“‘The Christmas Candle’ is a determinedly retro-minded holiday saga that contains no foul language, gruesome violence indeed anything beyond the mildest suggestion of hanky-panky, and for a certain portion of the moviegoing public, these absences alone would be enough to warrant a recommendation. The trouble is that the filmmakers have also neglected to include such other elements as wit, style, energy or anything resembling a coherent narrative. The end result is the kind of vaguely distasteful Yuletide concoction that viewers normally find playing on cable channels that they don’t even realize that they have.”
To be fair, most of us know we have those channels, we just ignore them.
The critic for the New York Daily News, Joe Neumaier, had a short review. But, as they say, brevity is the soul of wit:
“This odd Dickens-meets-Sunday-school movie is as artless as the setup is muddled. Centuries ago, an angel apparently blessed a candlemaker’s handiwork, and now every 25 years, one sacred wax product goes out into the world for Advent. In 1890, residents of a humble English hamlet pray, while a former preacher (Hans Matheson) preaches, a lass (Samantha Barks) does kind deeds and televised singing contest winner Susan Boyle wanders in for her unawaited acting debut. It’s as if a little plastic holiday village came to life. Except that might be interesting.”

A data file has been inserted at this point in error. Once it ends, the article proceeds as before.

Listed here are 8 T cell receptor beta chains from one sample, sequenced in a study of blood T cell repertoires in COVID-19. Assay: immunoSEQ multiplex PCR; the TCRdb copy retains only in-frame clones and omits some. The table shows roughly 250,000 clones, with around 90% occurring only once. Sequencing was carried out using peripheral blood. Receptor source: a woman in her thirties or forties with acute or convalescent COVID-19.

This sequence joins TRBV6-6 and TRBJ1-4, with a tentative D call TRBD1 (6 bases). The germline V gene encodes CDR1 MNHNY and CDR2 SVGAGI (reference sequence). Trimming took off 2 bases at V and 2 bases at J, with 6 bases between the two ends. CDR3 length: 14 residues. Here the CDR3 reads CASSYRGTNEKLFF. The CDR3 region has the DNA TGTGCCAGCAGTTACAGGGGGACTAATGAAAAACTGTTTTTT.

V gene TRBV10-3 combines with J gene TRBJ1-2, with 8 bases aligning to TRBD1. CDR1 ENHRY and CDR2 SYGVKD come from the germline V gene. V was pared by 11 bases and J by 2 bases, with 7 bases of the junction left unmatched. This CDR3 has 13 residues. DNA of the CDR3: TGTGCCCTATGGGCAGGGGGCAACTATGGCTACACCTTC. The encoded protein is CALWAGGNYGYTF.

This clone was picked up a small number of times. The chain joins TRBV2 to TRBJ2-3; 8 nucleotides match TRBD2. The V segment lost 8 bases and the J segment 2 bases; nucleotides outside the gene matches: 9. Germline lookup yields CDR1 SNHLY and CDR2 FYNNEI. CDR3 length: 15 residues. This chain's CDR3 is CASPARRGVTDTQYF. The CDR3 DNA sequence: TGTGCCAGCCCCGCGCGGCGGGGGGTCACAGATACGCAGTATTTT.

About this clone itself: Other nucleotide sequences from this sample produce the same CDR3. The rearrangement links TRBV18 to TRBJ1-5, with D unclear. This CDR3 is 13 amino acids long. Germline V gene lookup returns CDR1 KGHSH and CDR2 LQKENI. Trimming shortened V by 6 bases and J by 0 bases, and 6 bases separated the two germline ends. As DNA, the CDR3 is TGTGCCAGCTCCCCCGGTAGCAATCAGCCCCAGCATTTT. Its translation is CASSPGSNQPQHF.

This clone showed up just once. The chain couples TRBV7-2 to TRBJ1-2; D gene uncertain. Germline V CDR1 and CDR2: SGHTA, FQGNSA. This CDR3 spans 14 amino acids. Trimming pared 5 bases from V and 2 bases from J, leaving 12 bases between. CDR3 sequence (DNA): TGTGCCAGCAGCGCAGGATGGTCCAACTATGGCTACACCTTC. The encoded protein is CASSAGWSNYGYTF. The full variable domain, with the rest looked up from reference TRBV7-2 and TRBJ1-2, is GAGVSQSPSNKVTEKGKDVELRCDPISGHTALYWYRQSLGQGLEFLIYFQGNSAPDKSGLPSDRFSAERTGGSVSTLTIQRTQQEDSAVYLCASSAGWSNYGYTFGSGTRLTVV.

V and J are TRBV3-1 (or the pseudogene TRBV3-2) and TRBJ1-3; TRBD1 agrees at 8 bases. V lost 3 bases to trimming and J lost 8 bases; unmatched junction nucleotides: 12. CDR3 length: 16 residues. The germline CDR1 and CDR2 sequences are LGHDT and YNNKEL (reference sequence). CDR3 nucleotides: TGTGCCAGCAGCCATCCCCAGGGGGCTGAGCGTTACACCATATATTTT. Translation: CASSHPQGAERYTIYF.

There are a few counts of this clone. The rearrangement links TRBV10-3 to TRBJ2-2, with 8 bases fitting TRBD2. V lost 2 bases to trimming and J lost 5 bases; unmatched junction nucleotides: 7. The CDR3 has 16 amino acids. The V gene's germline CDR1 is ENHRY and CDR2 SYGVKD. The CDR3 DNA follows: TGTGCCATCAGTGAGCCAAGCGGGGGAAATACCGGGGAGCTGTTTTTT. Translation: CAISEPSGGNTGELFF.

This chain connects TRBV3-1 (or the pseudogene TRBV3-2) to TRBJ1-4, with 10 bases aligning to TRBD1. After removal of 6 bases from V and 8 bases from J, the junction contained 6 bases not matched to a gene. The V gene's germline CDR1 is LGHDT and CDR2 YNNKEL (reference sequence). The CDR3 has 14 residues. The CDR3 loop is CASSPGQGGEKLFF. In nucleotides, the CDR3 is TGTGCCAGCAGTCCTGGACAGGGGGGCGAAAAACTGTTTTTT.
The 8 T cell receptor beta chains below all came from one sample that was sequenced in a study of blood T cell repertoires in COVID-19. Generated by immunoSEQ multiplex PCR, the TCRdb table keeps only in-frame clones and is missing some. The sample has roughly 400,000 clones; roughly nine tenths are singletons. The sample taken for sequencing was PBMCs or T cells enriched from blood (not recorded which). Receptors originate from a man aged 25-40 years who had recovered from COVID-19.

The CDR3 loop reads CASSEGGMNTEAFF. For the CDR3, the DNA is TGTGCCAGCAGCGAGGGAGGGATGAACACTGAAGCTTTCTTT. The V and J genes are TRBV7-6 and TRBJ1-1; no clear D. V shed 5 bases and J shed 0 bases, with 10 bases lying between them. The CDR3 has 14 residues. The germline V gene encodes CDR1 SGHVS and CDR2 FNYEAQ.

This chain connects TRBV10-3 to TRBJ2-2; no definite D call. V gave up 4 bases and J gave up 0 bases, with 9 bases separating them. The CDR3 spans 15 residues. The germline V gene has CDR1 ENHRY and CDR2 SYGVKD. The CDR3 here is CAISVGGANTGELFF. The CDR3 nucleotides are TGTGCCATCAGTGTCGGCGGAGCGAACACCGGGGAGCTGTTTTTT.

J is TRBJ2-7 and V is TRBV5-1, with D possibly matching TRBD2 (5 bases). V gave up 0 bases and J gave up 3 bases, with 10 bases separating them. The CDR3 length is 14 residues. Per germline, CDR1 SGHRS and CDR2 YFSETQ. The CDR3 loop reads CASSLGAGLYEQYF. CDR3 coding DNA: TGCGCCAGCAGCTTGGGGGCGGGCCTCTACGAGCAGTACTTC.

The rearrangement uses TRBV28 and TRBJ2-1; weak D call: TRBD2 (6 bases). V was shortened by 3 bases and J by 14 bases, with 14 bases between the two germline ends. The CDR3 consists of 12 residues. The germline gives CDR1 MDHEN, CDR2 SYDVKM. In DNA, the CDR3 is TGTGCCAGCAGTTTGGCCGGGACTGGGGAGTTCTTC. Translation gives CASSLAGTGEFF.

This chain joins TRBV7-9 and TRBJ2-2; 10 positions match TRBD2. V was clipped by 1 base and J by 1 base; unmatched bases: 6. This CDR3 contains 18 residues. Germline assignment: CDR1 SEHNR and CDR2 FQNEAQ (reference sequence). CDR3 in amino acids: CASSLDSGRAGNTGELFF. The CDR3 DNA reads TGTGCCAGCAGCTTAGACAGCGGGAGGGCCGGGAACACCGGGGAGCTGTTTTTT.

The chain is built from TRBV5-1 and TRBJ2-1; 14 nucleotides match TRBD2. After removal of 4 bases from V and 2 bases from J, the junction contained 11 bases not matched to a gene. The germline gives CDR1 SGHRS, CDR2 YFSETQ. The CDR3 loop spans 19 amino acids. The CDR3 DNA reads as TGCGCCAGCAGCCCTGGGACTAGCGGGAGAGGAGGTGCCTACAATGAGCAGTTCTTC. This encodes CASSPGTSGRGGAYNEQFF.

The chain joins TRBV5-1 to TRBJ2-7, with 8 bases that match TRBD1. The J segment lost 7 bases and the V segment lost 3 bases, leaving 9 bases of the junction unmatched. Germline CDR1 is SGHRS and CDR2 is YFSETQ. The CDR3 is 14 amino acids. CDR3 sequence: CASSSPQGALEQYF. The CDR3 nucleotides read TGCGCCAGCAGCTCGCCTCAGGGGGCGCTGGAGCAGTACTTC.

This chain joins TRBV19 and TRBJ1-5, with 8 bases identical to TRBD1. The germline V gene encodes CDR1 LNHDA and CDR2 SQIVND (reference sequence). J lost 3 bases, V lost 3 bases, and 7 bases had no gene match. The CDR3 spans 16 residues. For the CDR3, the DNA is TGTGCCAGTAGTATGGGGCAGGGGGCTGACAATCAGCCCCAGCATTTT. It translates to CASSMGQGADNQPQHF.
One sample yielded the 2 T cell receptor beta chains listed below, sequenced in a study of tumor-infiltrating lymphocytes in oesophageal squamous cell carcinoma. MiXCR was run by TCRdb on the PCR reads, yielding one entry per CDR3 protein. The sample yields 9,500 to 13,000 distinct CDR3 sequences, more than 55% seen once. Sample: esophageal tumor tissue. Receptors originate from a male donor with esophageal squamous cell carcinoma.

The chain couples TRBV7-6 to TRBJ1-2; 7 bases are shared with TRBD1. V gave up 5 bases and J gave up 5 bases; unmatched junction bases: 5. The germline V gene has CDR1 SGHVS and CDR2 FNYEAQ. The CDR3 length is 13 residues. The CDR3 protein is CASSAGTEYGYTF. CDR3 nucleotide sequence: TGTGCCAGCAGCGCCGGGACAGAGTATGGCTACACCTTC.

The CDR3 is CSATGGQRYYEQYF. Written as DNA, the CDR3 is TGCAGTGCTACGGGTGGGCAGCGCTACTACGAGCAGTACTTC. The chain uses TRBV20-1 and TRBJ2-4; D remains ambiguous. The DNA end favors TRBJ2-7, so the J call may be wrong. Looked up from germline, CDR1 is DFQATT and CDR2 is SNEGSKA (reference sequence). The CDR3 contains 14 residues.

Roger Moore (not the one who played James Bond) of the Richmond Times-Dispatch called “The Christmas Candle”:
“… lovely looking but dramatically flat and emotionally sterile “The Christmas Candle,” a pretty period piece of a holiday fable that lacks only the wit, decent story and better dialogue that might have made it a classic.”
The Hollywood Reporter‘s Frank Scheck acknowledged the film’s religious theme but didn’t cut it any slack:
“Delivering its religious themes with a Dickensian flavor, “The Christmas Candle” is holiday treacle at its most old-fashioned. This 1890-set tale of a progressive minister who finds himself at odds with his new congregation’s belief in a blessed, miracle-producing candle certainly has a positive message about relying on good deeds rather than divine intervention. But its hopelessly stodgy execution will test the patience of even the most enthusiastic audiences for faith-based films. The presence of chart-topping vocalist Susan Boyle in her film debut adds a curiosity factor that might add to its box-office appeal.”